Why Do I Get Depressed At Night And What Can I Do About It?

Medically reviewed by Elizabeth Erban, LMFT, IMH-E
Updated April 22, 2024by BetterHelp Editorial Team

Do you sometimes struggle at night and wonder why? Perhaps you try to go to sleep, but your negative feelings get in the way. What is it that causes the phenomenon of being depressed at night only? Beyond that, what can you do about it once it starts? 

The following are some of the reasons depressive symptoms might happen to you at night and a few tips for managing it if it does.

Is nighttime depression real?

Learn why people feel depressed at night

Some people feel they’re only depressed at night and feel fine during the day. However, depression isn’t usually something that happens just at night. Your feelings of depression might be worse at night, but if you have depression, it may be affecting you in some way during daytime hours, too. 

Here are some of the symptoms that could indicate that your feelings of depression may actually be signs of clinical depression, a mental illness that can be treated.

  • Feelings of sadness, worthlessness, or guilt
  • Changes in weight, appetite, or sleep patterns
  • Loss of pleasure in things you once enjoyed
  • Trouble concentrating
  • The feeling of being slowed down
  • Feelings of restlessness or agitation
  • Fatigue

If you notice any of these symptoms interfering with the way that you live, it may be time to seek professional help. You can find more information about doing so through online therapy below.

Why you might feel sad at night

There are many reasons you might experience nighttime depression symptoms. Addressing these concerns may help you overcome these feelings more quickly. Below are some of the problems behind these nighttime emotions and a few suggestions and lifestyle changes that may help to resolve them.

Problem #1: Exposure to light at night

Being exposed to light at night can increase feelings of sadness. Scientists are beginning to explore the exact changes that happen in the brain when you’re exposed to dim light. One study found that dendritic spine density was reduced for hamsters exposed to even dim light at night. What scientists already know is that dim light at night can affect your brain function.

If you work at night, you’re likely in a brightly lit environment at night. This nighttime illumination may influence the way your brain works. Because of this, it may make you more prone to changes in mood or even mood disorders. It may not be just night shift workers who experience this phenomenon. It can happen to anyone who is exposed to artificial light in the overnight hours. You may not even have to be exposed to bright light. 

Solutions for this problem might be easier for most people who don’t work at night. You can make your bedroom as dark as possible when you’re ready to go to sleep. Here are a few tips:

  • Try not to use a nightlight all night. Instead, you can turn a lamp on and off with the switch or use a touch lamp as needed.
  • Reduce artificial light from the outside. If there’s light coming into your bedroom from outside your home, you may need to get blackout curtains or heavy drapes.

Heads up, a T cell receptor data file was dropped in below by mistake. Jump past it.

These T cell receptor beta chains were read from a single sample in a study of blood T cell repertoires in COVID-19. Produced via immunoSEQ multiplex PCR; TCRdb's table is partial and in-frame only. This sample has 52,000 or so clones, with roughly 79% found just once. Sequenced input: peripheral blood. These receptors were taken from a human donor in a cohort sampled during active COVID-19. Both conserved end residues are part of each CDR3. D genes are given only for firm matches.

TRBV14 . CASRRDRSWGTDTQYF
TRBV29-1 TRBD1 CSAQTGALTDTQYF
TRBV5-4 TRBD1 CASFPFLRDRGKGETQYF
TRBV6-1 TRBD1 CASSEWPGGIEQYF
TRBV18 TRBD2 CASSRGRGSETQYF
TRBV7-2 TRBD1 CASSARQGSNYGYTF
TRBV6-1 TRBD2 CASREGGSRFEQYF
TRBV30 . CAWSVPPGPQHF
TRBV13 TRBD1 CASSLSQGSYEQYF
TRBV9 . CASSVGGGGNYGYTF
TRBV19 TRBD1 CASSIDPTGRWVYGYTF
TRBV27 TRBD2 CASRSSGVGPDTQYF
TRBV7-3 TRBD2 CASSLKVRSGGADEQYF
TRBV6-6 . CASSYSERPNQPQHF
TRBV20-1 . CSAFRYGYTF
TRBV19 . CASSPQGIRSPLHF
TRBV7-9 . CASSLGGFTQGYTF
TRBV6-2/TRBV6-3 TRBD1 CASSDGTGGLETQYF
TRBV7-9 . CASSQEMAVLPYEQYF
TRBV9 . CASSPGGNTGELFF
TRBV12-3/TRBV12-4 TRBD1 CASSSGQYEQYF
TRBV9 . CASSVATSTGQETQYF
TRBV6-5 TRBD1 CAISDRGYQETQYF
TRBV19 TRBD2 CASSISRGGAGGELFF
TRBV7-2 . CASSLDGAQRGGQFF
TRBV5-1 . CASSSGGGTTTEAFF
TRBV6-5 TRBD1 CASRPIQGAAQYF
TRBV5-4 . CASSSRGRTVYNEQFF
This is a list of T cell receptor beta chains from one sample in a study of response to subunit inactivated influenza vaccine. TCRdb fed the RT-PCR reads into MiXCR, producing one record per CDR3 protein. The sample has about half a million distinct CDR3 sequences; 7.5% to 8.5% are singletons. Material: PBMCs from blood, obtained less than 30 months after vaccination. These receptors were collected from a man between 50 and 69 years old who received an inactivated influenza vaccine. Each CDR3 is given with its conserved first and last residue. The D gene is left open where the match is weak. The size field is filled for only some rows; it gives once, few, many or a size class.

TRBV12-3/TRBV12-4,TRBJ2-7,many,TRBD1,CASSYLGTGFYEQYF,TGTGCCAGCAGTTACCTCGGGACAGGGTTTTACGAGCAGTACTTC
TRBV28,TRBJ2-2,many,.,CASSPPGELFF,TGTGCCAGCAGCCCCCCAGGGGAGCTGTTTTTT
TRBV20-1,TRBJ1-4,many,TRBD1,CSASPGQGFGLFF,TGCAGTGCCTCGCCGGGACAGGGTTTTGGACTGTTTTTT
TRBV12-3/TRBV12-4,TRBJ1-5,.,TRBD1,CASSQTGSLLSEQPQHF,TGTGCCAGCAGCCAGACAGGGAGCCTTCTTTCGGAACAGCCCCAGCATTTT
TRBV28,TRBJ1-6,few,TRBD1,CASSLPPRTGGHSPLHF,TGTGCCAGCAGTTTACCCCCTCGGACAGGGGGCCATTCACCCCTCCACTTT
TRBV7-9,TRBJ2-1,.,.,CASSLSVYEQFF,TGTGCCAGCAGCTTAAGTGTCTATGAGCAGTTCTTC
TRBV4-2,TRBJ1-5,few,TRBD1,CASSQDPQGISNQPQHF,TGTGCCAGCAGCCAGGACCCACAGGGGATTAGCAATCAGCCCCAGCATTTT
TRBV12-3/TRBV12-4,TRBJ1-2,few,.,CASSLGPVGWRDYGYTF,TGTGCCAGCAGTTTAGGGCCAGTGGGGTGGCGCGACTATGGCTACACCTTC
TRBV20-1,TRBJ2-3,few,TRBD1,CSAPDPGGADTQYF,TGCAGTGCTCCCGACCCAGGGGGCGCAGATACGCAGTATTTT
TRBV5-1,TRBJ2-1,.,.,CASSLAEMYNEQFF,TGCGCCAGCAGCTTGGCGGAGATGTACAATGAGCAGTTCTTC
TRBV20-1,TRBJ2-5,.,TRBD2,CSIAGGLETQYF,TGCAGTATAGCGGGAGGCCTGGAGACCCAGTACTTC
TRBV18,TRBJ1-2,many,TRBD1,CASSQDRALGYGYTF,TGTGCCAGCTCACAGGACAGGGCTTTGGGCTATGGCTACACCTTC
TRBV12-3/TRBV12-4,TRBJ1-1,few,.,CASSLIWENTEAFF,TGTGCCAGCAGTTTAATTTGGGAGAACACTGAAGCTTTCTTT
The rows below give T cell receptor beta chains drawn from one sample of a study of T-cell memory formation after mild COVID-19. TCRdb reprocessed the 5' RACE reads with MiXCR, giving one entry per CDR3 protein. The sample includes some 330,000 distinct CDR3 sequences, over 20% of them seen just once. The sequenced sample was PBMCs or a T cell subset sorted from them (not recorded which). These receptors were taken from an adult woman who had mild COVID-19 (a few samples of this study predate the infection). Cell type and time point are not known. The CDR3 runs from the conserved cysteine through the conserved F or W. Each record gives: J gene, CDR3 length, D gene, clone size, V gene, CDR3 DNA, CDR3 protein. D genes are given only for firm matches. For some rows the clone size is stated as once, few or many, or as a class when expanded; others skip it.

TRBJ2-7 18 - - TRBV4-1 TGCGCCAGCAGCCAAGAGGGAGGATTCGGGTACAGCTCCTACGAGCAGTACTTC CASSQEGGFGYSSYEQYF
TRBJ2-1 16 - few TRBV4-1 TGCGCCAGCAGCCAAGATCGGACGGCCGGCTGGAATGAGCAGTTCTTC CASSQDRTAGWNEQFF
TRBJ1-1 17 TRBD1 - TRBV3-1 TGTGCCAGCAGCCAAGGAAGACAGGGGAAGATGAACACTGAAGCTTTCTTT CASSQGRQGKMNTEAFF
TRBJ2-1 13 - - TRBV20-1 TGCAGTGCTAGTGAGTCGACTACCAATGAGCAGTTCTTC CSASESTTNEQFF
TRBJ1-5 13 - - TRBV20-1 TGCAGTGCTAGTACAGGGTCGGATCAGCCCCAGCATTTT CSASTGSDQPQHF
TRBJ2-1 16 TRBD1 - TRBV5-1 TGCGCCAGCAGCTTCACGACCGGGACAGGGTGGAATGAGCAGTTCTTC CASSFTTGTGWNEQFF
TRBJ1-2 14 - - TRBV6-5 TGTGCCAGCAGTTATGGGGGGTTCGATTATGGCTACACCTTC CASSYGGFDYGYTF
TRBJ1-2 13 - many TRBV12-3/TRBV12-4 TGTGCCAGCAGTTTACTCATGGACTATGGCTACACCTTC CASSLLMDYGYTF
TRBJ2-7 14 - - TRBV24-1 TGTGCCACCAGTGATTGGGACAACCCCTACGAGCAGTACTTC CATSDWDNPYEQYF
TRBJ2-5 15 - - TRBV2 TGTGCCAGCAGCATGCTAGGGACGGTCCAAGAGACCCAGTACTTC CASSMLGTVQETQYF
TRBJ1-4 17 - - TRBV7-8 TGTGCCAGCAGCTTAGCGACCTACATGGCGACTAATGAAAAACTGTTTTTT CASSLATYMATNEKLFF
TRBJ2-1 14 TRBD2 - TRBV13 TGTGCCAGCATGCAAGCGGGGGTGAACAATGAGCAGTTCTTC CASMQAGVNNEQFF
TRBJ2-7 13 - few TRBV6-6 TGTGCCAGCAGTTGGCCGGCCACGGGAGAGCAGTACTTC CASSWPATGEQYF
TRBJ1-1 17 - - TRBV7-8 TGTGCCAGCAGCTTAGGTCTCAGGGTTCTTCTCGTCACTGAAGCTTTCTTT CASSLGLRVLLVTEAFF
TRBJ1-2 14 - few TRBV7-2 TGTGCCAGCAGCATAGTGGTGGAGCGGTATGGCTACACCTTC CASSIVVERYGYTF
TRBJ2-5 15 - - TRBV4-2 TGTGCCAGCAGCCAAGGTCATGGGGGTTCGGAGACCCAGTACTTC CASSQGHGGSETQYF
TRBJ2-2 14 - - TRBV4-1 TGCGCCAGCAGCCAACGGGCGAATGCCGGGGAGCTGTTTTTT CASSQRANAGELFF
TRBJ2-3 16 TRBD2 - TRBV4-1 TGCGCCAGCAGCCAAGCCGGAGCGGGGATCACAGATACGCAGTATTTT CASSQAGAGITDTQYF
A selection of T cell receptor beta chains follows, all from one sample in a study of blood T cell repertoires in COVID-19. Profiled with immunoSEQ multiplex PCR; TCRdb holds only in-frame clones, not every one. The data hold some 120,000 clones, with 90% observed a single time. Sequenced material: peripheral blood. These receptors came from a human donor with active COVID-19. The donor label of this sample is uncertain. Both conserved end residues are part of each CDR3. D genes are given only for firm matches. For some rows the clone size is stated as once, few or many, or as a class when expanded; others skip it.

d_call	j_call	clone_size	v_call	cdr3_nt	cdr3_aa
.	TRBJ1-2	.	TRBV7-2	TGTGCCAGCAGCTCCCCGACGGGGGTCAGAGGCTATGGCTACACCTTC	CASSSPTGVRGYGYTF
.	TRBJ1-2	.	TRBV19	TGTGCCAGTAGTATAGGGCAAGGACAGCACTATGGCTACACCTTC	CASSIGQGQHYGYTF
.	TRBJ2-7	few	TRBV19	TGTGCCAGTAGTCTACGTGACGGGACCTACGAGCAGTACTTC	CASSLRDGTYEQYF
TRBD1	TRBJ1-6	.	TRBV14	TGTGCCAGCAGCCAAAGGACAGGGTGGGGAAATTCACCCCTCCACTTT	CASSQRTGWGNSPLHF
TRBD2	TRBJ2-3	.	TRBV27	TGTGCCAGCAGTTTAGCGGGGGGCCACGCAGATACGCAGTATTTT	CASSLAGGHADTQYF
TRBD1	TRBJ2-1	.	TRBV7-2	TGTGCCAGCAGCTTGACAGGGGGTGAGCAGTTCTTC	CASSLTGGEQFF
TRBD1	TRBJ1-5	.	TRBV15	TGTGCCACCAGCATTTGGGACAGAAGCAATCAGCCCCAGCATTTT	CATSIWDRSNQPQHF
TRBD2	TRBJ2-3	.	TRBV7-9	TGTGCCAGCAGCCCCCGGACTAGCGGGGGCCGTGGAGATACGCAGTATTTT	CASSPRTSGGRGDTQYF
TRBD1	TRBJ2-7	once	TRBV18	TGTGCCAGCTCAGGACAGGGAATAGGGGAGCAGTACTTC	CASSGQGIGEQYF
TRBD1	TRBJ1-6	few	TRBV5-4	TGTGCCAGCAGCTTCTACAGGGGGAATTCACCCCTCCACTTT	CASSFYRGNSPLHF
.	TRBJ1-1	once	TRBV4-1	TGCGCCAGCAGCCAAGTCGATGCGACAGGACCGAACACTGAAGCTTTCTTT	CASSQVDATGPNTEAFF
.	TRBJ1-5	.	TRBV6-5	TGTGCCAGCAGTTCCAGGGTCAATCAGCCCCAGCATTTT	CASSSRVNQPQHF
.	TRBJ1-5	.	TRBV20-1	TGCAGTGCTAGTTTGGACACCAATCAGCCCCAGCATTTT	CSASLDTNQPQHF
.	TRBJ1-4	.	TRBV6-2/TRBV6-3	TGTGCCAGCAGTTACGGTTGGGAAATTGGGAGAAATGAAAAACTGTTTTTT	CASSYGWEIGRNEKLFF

• Avoid screen time before bed. About an hour before bedtime, try turning off your electronic devices, including your tablet, your TV, and even your phone. Research shows a relationship between melatonin levels and exposure to blue light, such as that emanating from screens.
  • Cover bright clocks. If you have a clock on your nightstand, you might make sure its illuminated face or numerals aren’t creating too much light. If you need to, you can cover up the face of the clock with a dark cloth while you’re trying to sleep.

For people who work at night, sleep issues may be more problematic. If you work nights, you might work with a doctor and/or therapist to make the best decisions about managing your sleep habits.

Problem #2: Problems with circadian rhythm

Your circadian rhythm, mainly controlled in the hypothalamus of your brain, is like a 24-hour clock that tells your body when to be alert and when to rest. It can impact your energy level. For most people, the middle of the night between 2 and 4 am, and the afternoon between 1 and 3 pm are the times when they have the lowest energy due to their circadian rhythm. When your circadian rhythm is disrupted, you may be more likely to experience sadness and poor sleep quality. 

Factors like light and darkness influence this rhythm and can cause it to be disrupted. Then, you may feel sleepy during the times you used to feel the most alert and wide awake when you want to sleep. When the rhythm is off, the stress can affect your brain and contribute to feeling depressed at night.


Not everyone has the exact same circadian rhythm. But for most people, it may be best to be active during the day, do restful things before bedtime, and sleep through the night. Getting outside during the day may help. 

If you can’t sleep at night, practicing good sleep hygiene can help. You might find that it helps to do something that’s quiet and relaxing before bed, and avoid using screens for a couple of hours before your scheduled bedtime. You may also find it helpful to establish a regular routine for rising and going to bed that can match your natural rhythms and help your brain recognize when it is appropriate to be energetic.

Problem #3: The chronotype disadvantage

Having a unique chronotype may put you at greater risk for depression, too. Chronotype refers to your customary sleep patterns—when and how long you sleep. Your chronotype might be that of a night owl, an early bird, or something in the middle. One study found that older women with late chronotypes, such as the night owl, had a significantly higher risk of depression.